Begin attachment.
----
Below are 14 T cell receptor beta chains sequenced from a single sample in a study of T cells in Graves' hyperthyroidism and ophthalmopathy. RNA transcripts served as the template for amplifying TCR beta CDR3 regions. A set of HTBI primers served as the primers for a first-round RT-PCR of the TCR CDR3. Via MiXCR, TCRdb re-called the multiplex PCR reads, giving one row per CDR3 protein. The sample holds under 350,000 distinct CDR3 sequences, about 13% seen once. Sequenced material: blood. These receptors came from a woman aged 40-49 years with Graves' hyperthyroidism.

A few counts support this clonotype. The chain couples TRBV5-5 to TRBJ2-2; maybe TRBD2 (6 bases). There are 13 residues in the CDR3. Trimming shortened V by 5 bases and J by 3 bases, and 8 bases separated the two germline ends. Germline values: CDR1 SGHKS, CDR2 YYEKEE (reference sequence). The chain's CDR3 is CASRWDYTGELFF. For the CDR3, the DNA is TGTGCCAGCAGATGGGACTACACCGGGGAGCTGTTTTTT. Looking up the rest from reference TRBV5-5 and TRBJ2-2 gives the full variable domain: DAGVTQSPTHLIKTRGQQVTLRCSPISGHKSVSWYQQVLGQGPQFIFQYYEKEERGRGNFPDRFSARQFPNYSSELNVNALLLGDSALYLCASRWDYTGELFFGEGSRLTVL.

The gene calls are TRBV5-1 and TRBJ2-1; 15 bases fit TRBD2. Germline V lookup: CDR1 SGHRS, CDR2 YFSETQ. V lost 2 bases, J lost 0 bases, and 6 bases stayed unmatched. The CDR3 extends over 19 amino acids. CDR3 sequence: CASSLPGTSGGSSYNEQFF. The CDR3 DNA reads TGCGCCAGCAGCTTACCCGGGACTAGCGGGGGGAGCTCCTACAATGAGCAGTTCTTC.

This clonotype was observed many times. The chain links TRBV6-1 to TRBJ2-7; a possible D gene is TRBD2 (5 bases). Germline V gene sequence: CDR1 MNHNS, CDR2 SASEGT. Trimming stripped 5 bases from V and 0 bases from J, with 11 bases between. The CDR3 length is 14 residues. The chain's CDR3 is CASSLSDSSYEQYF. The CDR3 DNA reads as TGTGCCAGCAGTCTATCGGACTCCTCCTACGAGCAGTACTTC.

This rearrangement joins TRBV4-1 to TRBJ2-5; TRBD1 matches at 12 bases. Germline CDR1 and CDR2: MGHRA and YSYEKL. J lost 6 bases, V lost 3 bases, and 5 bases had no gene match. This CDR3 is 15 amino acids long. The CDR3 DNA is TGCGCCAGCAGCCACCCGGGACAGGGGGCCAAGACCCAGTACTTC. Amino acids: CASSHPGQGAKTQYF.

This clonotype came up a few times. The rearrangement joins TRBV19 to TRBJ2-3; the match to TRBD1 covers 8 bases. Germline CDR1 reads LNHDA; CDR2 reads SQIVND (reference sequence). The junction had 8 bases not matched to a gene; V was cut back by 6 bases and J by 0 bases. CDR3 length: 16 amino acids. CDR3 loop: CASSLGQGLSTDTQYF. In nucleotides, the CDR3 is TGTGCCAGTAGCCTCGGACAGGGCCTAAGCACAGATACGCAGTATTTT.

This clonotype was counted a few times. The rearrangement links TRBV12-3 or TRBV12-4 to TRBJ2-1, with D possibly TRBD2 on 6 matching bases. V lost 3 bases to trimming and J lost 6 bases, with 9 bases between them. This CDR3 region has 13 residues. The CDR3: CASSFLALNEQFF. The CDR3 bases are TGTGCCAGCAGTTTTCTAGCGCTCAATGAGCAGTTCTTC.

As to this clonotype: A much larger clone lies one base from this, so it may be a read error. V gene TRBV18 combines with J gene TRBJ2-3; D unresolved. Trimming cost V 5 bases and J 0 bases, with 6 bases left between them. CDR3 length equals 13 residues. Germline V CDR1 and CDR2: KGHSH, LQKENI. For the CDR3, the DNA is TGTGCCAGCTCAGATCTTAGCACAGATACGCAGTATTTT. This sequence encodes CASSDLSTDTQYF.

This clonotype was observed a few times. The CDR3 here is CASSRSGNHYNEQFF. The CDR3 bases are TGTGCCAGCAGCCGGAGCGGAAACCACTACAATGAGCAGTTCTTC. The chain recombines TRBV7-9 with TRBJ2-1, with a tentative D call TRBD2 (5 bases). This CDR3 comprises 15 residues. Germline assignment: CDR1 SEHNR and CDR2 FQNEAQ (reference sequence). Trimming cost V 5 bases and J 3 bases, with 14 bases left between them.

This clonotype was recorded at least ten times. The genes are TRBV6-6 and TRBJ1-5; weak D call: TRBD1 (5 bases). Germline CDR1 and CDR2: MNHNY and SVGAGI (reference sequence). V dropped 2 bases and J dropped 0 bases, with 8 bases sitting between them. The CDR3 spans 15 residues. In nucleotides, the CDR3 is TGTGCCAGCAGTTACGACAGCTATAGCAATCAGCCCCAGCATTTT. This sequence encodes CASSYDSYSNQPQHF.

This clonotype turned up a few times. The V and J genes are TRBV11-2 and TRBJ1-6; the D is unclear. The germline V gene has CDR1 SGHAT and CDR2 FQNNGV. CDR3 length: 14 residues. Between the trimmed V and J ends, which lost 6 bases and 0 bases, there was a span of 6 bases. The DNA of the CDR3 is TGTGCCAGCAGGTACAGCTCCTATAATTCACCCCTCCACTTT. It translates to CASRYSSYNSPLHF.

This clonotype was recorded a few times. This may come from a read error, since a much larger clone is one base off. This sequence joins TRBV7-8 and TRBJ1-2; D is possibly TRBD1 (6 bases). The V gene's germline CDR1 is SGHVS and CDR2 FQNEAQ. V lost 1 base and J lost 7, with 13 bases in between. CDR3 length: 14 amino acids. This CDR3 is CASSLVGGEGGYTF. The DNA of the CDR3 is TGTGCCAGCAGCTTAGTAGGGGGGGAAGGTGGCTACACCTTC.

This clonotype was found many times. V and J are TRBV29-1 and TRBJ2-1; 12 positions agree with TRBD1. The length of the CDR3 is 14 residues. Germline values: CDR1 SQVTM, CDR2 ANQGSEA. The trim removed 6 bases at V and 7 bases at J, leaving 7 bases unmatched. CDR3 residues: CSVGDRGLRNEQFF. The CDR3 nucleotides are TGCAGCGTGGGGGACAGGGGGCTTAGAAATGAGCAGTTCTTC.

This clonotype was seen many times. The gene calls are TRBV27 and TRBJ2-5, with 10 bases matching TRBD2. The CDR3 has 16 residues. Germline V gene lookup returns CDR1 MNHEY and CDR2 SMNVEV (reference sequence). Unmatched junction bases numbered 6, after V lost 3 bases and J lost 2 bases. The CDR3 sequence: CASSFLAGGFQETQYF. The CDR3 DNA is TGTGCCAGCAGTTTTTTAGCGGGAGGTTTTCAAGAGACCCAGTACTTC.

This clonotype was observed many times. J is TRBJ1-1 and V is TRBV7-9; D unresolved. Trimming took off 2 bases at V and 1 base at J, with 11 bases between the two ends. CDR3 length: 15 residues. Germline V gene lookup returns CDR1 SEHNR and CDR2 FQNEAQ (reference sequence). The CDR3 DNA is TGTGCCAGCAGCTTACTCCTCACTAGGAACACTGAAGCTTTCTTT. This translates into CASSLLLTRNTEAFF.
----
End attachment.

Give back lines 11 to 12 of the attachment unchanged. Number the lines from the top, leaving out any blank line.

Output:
This clonotype turned up a few times. The V and J genes are TRBV11-2 and TRBJ1-6; the D is unclear. The germline V gene has CDR1 SGHAT and CDR2 FQNNGV. CDR3 length: 14 residues. Between the trimmed V and J ends, which lost 6 bases and 0 bases, there was a span of 6 bases. The DNA of the CDR3 is TGTGCCAGCAGGTACAGCTCCTATAATTCACCCCTCCACTTT. It translates to CASRYSSYNSPLHF.

This clonotype was recorded a few times. This may come from a read error, since a much larger clone is one base off. This sequence joins TRBV7-8 and TRBJ1-2; D is possibly TRBD1 (6 bases). The V gene's germline CDR1 is SGHVS and CDR2 FQNEAQ. V lost 1 base and J lost 7, with 13 bases in between. CDR3 length: 14 amino acids. This CDR3 is CASSLVGGEGGYTF. The DNA of the CDR3 is TGTGCCAGCAGCTTAGTAGGGGGGGAAGGTGGCTACACCTTC.